Obama 2010: Pitchforks and arugula
posted at 4:38 pm on January 23, 2010 by Karl
Message: I care, you bitter clingers!
Since his party lost the special election to fill Ted Kennedy’s Massachusetts Senate seat, pundits have been proclaiming President Barack Obama in need of a new message. As this week drew to a close, he offered some samples of what it will sound like.
Turning up the volume on the fiery populist rhetoric he’s been deploying against the Wall Street “fat cats” that have become a favorite target, Obama signaled that he intends to pursue new Wall Street regulations as well as health care reform, despite his party having lost its 60-seat supermajority in the Senate.
Of course, Obama played the faux-populism card in the 2008 campaign, too. The reality was a bit different.
Barack Obama’s first major step on the campaign trail — in December 2006 — was to Wall Street, where he snagged the backing of convicted inside trader George Soros and investment banker Robert Wolf, who became CEO of UBS Americas. Before the Wall Street meltdown got into full swing, Swiss banking giant UBS had written off more debt from the subprime mortgage crisis than any other bank; a number of Obama’s top bundlers came from with firms mired in that mess. Such bundlers raised at least 22 percent of Obama’s money during the first half of 2007, and got perks from the Obama campaign. Indeed, Obama’s national campaign-finance chairwoman, Penny Pritzker, helped run Superior Bank — which was at the forefront of securitizing of subprime mortgages, until it collapsed in 2001.
When Wall Street went into meltdown mode, the establishment media ignored that Obama got big donations from associates of Fannie Mae and Freddie Mac, and was one of the all-time recipents of political cash from Lehman Brothers. Before the election Obama voted for TARP. After the election, Obama twisted arms to get the second half of the TARP money, and packed the key economic positions in his White House with the very people who caused the crisis in the first place.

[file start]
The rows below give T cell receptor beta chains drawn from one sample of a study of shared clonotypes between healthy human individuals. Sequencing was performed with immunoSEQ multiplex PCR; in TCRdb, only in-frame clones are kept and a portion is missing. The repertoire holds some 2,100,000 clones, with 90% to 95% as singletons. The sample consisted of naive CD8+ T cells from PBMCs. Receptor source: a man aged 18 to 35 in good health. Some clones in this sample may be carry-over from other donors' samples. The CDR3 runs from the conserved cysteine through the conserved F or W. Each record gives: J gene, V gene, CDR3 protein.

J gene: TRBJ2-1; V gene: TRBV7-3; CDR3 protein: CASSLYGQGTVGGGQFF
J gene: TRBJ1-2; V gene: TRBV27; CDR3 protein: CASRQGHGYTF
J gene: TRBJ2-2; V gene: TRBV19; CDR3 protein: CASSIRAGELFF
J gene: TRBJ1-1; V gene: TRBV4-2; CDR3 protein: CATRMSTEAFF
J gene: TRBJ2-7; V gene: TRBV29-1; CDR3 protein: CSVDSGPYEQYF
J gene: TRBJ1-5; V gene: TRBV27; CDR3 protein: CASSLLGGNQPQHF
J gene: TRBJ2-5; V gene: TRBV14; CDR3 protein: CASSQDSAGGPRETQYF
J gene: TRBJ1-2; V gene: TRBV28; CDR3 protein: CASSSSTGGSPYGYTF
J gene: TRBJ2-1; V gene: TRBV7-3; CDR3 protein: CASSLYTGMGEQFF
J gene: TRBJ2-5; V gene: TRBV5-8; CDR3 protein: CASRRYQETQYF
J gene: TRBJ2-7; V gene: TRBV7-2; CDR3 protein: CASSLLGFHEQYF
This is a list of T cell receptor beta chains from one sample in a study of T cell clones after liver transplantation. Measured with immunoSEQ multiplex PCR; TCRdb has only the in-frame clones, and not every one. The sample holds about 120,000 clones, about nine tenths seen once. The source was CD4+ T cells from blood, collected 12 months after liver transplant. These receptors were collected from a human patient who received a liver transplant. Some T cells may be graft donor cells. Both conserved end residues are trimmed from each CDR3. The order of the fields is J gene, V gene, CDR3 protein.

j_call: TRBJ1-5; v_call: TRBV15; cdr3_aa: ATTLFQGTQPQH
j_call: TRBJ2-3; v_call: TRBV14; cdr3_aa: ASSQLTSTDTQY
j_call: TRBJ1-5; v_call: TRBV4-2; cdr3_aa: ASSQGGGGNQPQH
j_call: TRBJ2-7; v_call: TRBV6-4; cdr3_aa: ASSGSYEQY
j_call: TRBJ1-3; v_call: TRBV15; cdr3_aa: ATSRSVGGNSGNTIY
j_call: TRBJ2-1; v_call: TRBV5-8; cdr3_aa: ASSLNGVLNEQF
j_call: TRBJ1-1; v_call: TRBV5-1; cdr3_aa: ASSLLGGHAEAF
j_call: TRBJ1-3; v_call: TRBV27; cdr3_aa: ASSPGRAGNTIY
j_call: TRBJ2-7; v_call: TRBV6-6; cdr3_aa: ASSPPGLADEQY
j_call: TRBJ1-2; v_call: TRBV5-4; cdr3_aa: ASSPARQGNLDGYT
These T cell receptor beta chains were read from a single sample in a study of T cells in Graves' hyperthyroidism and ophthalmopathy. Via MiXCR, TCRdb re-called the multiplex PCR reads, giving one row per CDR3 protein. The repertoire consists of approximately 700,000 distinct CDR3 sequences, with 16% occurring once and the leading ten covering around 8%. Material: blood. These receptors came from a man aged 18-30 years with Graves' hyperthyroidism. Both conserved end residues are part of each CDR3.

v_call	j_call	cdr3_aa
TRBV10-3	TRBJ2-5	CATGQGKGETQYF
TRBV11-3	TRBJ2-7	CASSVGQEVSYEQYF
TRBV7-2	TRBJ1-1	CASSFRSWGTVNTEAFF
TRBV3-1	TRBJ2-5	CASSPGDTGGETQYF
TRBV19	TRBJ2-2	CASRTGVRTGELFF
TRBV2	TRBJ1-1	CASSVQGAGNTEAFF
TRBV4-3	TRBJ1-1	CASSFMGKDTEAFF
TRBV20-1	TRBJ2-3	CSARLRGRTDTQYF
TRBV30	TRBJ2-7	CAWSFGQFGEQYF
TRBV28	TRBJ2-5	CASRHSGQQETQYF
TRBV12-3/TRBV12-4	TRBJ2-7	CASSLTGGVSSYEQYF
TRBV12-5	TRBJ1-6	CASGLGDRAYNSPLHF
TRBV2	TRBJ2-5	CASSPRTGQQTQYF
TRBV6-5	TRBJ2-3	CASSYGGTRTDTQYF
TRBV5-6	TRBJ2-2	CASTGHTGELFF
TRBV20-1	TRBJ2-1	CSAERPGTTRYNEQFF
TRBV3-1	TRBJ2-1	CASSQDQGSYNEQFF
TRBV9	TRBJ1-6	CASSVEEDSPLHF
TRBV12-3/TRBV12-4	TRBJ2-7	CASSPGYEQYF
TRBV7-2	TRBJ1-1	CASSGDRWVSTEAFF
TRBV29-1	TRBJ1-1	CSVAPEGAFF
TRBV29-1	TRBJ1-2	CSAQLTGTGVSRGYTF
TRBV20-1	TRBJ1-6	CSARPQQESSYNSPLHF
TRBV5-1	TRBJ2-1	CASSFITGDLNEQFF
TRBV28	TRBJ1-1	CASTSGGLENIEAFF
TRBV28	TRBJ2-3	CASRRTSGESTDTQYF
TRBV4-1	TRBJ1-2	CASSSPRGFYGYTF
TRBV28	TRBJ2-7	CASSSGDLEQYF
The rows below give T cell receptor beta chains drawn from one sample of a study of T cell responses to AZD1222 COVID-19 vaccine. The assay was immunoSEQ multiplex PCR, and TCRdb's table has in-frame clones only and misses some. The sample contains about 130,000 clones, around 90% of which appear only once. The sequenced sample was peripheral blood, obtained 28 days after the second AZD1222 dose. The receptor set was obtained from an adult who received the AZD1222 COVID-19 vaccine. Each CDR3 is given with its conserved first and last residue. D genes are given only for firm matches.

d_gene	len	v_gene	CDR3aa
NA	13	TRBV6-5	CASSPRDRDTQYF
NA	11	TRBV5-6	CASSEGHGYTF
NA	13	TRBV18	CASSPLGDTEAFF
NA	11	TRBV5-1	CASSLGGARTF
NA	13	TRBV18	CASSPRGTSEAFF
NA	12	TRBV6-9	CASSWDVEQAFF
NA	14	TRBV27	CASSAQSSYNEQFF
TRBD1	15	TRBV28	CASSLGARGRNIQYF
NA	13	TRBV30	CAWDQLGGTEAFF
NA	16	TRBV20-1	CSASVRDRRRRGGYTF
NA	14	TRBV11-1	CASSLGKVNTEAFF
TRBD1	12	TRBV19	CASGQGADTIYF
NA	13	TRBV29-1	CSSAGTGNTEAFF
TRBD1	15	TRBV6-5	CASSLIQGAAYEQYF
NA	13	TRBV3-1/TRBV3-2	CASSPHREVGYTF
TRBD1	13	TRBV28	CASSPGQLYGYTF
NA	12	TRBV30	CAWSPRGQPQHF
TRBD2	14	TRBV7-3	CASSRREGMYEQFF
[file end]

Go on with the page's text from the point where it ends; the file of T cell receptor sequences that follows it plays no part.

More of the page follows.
Over time, this information seems to have seeped into the bloodstream of the body politic:
The administration’s bank policies have been a political stumbling block, perhaps as much as health care, according to polls: National Journal polling has found that 76 percent see the administration’s response to the financial crisis as benefiting (separate categories lumped together here) banks, investment companies, major corporations, and wealthy individuals. AFL-CIO-sponsored polling by Hart Research found that, in Massachusetts, 61 percent said recession policies have helped large banks a lot or a fair amount, vs. 18 percent who said the same of working people.
In The Audacity of Hope, Obama wrote that he served as a “blank screen on which people of vastly different political stripes project their own views.” After a year in the Oval Office, the screen is no longer blank. Selling Obama as a populist may prove to be tough sledding.
Ironically, recent reports hint that Obama is taking more economic advice from astroturfer-in-chief David Axelrod, and less from Treasury Secretary Timmy “The Tax Cheat” Geithner. The new, populist proposals not only would not have applied to last year’s meltdown, but might have prevented commercial banks from rescuing investment banks, which would have left taxpayers with a much larger bailout bill. The best argument for Obama’s latest proposal is that some banks have been gaming the current system to access TARP funds. The correct solution to that problem would be to wind down TARP, but Obama’s allies want to keep it going as a slush fund.
Thus, Obama finds himself in a position where the public likely won’t buy him as a populist, even as investors overwhelmingly find him too anti-business and lack confidence of his ability to handle a financial emergency. Well played, sir.
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